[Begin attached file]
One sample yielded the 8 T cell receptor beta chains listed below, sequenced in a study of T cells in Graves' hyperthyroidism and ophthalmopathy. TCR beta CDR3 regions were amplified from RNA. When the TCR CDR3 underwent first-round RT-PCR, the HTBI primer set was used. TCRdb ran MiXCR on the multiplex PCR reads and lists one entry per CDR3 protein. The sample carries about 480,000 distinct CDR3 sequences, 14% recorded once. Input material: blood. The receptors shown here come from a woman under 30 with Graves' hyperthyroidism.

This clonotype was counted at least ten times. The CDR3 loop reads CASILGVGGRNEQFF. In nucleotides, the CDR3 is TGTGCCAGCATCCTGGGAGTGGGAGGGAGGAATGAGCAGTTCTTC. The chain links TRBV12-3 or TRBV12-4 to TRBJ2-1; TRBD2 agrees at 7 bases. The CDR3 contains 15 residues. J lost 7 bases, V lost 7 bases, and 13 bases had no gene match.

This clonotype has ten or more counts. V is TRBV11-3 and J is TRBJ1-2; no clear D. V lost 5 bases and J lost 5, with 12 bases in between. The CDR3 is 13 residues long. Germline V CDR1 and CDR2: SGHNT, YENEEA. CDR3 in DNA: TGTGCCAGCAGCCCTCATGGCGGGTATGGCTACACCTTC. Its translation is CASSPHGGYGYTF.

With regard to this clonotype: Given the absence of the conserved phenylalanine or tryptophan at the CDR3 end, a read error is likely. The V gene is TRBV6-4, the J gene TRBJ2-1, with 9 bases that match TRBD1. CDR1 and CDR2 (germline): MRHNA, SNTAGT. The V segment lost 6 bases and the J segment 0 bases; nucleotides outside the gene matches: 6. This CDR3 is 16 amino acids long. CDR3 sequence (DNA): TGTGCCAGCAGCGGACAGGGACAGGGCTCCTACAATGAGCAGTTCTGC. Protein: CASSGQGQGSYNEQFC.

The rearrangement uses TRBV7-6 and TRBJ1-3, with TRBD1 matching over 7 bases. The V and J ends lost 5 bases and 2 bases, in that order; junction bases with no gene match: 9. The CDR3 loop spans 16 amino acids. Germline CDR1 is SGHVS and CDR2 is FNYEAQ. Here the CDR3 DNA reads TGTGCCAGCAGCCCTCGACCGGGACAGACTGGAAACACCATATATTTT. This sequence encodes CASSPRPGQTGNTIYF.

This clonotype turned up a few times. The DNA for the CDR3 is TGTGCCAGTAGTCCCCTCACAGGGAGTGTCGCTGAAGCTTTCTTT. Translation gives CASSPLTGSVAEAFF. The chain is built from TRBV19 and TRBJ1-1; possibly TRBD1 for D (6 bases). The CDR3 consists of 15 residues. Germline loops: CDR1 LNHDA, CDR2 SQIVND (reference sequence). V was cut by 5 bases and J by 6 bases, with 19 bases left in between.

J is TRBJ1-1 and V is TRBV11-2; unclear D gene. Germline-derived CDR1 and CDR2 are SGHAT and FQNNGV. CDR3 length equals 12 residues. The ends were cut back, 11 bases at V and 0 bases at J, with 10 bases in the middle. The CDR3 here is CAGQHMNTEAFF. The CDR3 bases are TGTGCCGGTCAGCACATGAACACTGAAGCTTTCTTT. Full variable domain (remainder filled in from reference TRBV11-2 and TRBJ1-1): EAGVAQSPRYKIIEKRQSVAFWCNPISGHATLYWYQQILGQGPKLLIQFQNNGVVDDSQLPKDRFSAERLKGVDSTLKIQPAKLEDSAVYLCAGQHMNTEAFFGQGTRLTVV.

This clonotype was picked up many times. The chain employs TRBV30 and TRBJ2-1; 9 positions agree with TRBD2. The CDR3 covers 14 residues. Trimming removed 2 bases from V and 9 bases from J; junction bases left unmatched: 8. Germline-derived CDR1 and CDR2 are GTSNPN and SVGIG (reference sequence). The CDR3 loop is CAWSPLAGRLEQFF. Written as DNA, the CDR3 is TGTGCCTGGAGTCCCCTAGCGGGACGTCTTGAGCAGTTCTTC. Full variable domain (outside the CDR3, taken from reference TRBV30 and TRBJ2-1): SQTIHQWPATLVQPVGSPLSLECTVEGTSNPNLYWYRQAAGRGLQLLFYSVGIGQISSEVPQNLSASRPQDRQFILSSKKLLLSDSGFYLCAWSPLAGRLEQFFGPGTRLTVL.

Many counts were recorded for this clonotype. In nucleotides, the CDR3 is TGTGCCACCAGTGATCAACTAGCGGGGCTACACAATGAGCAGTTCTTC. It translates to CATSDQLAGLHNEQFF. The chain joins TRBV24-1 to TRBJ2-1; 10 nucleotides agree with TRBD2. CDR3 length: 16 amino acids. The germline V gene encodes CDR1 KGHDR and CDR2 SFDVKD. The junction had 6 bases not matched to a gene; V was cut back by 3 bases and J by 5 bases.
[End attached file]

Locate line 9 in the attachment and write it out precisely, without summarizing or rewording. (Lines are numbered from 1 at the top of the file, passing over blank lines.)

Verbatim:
Many counts were recorded for this clonotype. In nucleotides, the CDR3 is TGTGCCACCAGTGATCAACTAGCGGGGCTACACAATGAGCAGTTCTTC. It translates to CATSDQLAGLHNEQFF. The chain joins TRBV24-1 to TRBJ2-1; 10 nucleotides agree with TRBD2. CDR3 length: 16 amino acids. The germline V gene encodes CDR1 KGHDR and CDR2 SFDVKD. The junction had 6 bases not matched to a gene; V was cut back by 3 bases and J by 5 bases.